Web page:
People who object to their government’s policies may gather together to protest. But many issues, such as DEBT and the ENVIRONMENT, affect people across the globe. In the 1990s, global protest groups emerged, uniting voices of protest from all nations.
Cheaper travel and improvements in communications, such as the development of the Internet, have made it easier for people from different countries—already united by shared opinions—to meet and plan political action or demonstrations.
By questioning decisions made or actions taken by world leaders and big business, protesters can draw other people into a wider discussion of the issue. This democratic debate can influence global as well as national decisions. Protesters can also share knowledge with others about how such issues affect their own countries.
Although global protests express many different concerns, an issue at the root of many protests is equality. For example, some protesters feel that people in poor countries are treated unfairly in the global community, because international rules are made by powerful countries to help their own economies.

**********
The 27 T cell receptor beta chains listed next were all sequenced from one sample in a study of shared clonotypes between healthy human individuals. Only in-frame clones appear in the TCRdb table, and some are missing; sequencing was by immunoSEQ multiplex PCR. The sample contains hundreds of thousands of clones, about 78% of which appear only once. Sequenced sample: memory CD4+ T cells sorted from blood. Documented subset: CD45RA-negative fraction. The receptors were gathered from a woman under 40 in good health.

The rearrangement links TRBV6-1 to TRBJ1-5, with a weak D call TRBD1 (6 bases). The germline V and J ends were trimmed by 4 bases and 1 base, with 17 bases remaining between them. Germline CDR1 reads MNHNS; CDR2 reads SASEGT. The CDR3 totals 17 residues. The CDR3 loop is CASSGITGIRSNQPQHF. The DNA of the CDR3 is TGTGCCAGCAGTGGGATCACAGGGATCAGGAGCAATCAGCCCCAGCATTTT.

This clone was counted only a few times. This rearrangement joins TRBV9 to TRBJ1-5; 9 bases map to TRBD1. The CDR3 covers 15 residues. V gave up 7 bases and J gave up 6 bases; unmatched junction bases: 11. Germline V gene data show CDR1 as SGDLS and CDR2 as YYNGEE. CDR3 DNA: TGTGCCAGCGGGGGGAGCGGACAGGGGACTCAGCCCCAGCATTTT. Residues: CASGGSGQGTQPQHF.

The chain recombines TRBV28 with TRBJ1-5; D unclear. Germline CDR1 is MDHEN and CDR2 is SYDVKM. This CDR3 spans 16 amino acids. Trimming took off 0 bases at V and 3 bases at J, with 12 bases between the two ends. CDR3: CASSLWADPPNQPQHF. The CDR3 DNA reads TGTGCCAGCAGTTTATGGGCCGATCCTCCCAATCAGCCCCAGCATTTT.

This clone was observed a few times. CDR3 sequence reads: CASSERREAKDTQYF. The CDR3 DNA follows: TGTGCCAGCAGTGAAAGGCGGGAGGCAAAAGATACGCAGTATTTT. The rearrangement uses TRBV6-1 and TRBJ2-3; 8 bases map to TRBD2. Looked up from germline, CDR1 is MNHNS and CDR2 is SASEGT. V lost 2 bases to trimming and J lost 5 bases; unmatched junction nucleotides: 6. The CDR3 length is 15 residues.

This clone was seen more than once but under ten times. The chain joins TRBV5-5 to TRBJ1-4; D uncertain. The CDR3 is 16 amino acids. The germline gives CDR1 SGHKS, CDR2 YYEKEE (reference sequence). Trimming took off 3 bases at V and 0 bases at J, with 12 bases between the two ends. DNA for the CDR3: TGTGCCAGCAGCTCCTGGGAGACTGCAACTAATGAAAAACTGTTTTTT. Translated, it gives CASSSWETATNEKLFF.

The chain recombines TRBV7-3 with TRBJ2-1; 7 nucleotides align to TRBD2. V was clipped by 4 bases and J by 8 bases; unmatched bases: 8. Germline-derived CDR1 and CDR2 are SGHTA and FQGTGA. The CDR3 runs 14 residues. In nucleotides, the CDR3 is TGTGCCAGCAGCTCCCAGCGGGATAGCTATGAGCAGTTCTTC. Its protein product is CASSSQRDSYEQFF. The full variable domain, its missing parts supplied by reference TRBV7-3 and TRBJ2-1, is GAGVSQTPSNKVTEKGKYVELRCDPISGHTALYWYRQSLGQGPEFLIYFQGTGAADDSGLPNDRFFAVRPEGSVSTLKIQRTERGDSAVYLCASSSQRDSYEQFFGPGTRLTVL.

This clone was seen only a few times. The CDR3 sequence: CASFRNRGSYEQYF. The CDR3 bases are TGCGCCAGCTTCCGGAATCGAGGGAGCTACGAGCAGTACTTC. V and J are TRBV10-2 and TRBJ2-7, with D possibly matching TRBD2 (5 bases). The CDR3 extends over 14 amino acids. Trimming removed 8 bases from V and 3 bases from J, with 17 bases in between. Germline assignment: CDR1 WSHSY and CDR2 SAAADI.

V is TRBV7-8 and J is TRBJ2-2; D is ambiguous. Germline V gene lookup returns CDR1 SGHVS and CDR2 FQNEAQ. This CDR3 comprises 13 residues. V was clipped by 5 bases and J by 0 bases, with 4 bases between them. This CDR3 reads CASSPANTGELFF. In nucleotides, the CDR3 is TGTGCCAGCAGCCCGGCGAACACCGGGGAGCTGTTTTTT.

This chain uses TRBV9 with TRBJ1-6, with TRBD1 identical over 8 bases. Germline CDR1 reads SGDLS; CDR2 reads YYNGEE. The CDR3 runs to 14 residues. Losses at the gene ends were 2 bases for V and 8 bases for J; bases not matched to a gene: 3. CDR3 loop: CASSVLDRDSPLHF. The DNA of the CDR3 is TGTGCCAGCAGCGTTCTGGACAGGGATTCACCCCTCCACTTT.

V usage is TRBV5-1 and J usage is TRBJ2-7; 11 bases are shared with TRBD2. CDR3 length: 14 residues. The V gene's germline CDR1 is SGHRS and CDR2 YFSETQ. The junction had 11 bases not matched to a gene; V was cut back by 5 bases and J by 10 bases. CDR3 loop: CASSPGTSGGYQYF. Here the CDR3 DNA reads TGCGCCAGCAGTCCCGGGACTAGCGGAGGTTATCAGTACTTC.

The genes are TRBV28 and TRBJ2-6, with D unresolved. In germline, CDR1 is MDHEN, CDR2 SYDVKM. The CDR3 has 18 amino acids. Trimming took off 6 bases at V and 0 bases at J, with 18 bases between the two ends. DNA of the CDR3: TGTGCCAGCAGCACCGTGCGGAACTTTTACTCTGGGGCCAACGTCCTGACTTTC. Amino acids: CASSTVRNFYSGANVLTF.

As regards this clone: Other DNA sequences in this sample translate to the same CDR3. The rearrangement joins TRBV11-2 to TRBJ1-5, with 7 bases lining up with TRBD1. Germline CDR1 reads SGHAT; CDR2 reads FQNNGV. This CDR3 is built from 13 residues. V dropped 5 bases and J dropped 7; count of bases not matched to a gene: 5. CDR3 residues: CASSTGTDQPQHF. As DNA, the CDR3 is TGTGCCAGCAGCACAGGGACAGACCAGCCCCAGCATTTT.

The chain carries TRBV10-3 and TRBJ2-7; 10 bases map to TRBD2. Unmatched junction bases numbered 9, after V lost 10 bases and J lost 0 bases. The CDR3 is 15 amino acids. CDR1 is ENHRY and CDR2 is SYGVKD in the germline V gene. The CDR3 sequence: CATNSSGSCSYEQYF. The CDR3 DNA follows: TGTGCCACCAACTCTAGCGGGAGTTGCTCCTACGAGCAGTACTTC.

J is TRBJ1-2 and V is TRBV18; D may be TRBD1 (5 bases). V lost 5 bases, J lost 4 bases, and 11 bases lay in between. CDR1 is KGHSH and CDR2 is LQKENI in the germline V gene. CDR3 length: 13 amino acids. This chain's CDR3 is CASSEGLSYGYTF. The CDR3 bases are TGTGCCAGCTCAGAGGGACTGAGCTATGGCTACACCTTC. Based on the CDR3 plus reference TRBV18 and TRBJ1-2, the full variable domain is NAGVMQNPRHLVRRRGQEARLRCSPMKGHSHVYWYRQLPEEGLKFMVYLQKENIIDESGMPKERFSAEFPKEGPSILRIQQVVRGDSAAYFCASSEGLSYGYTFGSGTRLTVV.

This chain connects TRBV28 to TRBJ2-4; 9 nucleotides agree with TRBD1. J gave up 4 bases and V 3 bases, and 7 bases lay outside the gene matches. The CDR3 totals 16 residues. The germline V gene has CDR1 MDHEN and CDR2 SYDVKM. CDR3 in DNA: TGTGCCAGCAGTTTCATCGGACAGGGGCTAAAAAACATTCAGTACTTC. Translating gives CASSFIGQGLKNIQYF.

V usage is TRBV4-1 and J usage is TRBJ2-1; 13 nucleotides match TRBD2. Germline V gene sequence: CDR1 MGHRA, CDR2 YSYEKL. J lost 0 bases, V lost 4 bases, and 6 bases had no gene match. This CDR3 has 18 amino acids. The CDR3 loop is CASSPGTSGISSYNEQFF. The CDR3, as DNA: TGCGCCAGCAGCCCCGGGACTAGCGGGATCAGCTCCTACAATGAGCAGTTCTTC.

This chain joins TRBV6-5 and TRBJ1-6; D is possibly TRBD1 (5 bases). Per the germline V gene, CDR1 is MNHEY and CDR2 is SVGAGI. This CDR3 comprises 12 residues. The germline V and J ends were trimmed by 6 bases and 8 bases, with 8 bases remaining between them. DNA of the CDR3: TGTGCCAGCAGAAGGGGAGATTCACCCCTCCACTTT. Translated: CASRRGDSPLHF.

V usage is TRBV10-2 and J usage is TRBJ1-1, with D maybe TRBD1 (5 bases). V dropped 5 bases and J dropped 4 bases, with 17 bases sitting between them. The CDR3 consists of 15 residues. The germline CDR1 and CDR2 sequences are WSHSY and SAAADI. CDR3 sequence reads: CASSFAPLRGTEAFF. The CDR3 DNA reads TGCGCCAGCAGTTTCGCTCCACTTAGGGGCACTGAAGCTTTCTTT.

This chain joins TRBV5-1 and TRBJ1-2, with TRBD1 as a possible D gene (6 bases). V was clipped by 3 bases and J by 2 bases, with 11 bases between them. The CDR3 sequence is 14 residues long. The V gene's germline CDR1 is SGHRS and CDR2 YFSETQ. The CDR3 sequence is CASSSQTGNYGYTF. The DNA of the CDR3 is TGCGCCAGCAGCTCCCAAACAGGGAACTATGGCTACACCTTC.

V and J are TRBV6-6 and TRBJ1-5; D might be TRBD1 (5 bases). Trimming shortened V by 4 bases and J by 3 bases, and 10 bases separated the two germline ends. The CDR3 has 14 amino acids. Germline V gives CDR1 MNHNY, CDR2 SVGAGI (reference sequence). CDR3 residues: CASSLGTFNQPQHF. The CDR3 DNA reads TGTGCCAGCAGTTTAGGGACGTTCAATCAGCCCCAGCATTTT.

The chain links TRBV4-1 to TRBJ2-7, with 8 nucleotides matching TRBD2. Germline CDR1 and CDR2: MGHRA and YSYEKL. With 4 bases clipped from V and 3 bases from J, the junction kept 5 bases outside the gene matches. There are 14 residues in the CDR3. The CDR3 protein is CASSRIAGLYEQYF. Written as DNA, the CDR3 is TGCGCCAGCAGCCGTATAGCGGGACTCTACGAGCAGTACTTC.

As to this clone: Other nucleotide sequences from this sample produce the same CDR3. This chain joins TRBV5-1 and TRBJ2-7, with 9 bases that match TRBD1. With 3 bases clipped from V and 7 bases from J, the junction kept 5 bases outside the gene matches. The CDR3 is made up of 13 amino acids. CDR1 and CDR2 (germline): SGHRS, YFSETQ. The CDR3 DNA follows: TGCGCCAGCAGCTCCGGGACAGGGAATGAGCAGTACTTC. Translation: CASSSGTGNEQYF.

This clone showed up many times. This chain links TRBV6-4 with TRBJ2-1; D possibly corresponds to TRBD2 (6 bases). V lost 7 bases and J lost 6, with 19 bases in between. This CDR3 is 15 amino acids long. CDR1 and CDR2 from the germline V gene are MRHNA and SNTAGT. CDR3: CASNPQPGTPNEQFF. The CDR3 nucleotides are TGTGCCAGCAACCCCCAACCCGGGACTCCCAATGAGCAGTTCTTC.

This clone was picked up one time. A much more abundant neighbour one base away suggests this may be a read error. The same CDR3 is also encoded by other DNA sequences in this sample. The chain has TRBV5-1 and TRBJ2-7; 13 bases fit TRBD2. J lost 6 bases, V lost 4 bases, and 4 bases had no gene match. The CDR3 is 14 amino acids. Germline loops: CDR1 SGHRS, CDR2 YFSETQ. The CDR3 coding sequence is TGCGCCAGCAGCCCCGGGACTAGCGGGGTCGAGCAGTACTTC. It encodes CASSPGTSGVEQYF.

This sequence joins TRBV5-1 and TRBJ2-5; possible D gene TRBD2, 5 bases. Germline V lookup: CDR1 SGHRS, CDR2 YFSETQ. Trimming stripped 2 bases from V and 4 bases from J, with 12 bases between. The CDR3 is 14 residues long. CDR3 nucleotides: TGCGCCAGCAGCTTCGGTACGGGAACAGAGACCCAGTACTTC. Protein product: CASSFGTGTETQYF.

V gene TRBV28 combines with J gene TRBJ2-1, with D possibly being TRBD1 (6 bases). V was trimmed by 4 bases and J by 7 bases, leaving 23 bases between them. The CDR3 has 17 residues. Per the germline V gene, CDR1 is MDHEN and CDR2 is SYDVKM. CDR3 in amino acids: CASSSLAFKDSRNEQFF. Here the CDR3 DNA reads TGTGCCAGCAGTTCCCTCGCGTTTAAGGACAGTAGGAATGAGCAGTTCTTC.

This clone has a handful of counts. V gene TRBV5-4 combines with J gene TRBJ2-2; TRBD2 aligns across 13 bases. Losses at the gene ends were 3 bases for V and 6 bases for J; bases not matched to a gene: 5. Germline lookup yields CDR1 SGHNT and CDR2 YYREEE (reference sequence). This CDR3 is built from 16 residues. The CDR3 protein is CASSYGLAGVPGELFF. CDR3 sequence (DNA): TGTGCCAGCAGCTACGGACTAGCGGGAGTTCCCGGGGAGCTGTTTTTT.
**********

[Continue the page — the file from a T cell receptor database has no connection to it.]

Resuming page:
Wealthy countries have loaned money to the governments of poor countries. As a result, the world’s poorest people have to make payments on a $2.5 trillion debt, on top of the cost of basic survival. This makes it difficult for the poor to escape poverty.
About five percent of the debt of developing countries has been canceled by wealthy countries. In return for this, countries in debt had to agree to open their economies to the global market. People fighting to reduce such debt want more of it canceled faster, with fewer controls placed on the countries in debt.
Companies desperate to compete in the global market often do not respect the natural world, or the environment. Protesters campaign to protect the environment from human damage, such as pollution or habitat destruction, by setting up international controls.
In the past, Western countries have often achieved wealth by using up natural resources such as coal or forests, without considering the future effects on the environment. Sustainable development aims for growth that works with nature rather than against it—for example, replanting logging areas with new trees.